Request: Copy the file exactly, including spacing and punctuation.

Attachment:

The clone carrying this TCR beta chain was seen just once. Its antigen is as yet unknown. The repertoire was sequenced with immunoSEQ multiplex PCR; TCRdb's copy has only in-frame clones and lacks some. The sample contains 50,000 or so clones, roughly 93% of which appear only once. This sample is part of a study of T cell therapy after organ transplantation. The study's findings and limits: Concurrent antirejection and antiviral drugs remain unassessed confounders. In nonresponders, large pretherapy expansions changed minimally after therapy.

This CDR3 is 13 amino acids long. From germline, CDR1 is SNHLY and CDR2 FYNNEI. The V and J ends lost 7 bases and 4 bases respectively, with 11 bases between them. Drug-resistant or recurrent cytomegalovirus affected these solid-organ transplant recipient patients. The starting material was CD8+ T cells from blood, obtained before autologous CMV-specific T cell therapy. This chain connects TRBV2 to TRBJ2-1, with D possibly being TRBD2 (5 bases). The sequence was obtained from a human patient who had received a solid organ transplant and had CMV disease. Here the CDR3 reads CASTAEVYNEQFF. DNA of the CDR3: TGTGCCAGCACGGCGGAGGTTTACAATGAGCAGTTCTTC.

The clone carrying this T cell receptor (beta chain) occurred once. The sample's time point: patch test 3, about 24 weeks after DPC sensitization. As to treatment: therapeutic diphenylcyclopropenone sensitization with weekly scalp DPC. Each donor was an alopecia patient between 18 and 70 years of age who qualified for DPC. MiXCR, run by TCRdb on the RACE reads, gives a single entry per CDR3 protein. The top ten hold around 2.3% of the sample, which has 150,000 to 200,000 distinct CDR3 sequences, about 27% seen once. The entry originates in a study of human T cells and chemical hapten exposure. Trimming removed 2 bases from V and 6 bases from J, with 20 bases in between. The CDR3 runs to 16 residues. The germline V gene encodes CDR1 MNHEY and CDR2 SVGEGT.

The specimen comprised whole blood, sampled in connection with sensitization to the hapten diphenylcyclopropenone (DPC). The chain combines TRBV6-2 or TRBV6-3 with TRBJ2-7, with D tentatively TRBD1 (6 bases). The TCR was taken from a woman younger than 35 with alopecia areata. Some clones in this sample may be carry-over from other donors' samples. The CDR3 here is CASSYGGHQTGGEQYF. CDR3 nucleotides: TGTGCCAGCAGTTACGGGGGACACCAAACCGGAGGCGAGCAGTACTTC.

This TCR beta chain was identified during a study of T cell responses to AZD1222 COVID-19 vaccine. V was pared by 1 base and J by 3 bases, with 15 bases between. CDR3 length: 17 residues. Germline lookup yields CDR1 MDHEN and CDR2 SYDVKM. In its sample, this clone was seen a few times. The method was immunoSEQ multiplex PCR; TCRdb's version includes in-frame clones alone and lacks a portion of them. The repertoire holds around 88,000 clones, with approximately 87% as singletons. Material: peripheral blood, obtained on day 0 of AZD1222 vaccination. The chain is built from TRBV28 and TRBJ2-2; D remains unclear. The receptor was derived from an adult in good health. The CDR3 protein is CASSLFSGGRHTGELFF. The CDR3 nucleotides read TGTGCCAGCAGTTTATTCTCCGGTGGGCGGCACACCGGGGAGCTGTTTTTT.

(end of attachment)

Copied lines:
The clone carrying this TCR beta chain was seen just once. Its antigen is as yet unknown. The repertoire was sequenced with immunoSEQ multiplex PCR; TCRdb's copy has only in-frame clones and lacks some. The sample contains 50,000 or so clones, roughly 93% of which appear only once. This sample is part of a study of T cell therapy after organ transplantation. The study's findings and limits: Concurrent antirejection and antiviral drugs remain unassessed confounders. In nonresponders, large pretherapy expansions changed minimally after therapy.

This CDR3 is 13 amino acids long. From germline, CDR1 is SNHLY and CDR2 FYNNEI. The V and J ends lost 7 bases and 4 bases respectively, with 11 bases between them. Drug-resistant or recurrent cytomegalovirus affected these solid-organ transplant recipient patients. The starting material was CD8+ T cells from blood, obtained before autologous CMV-specific T cell therapy. This chain connects TRBV2 to TRBJ2-1, with D possibly being TRBD2 (5 bases). The sequence was obtained from a human patient who had received a solid organ transplant and had CMV disease. Here the CDR3 reads CASTAEVYNEQFF. DNA of the CDR3: TGTGCCAGCACGGCGGAGGTTTACAATGAGCAGTTCTTC.

The clone carrying this T cell receptor (beta chain) occurred once. The sample's time point: patch test 3, about 24 weeks after DPC sensitization. As to treatment: therapeutic diphenylcyclopropenone sensitization with weekly scalp DPC. Each donor was an alopecia patient between 18 and 70 years of age who qualified for DPC. MiXCR, run by TCRdb on the RACE reads, gives a single entry per CDR3 protein. The top ten hold around 2.3% of the sample, which has 150,000 to 200,000 distinct CDR3 sequences, about 27% seen once. The entry originates in a study of human T cells and chemical hapten exposure. Trimming removed 2 bases from V and 6 bases from J, with 20 bases in between. The CDR3 runs to 16 residues. The germline V gene encodes CDR1 MNHEY and CDR2 SVGEGT.

The specimen comprised whole blood, sampled in connection with sensitization to the hapten diphenylcyclopropenone (DPC). The chain combines TRBV6-2 or TRBV6-3 with TRBJ2-7, with D tentatively TRBD1 (6 bases). The TCR was taken from a woman younger than 35 with alopecia areata. Some clones in this sample may be carry-over from other donors' samples. The CDR3 here is CASSYGGHQTGGEQYF. CDR3 nucleotides: TGTGCCAGCAGTTACGGGGGACACCAAACCGGAGGCGAGCAGTACTTC.

This TCR beta chain was identified during a study of T cell responses to AZD1222 COVID-19 vaccine. V was pared by 1 base and J by 3 bases, with 15 bases between. CDR3 length: 17 residues. Germline lookup yields CDR1 MDHEN and CDR2 SYDVKM. In its sample, this clone was seen a few times. The method was immunoSEQ multiplex PCR; TCRdb's version includes in-frame clones alone and lacks a portion of them. The repertoire holds around 88,000 clones, with approximately 87% as singletons. Material: peripheral blood, obtained on day 0 of AZD1222 vaccination. The chain is built from TRBV28 and TRBJ2-2; D remains unclear. The receptor was derived from an adult in good health. The CDR3 protein is CASSLFSGGRHTGELFF. The CDR3 nucleotides read TGTGCCAGCAGTTTATTCTCCGGTGGGCGGCACACCGGGGAGCTGTTTTTT.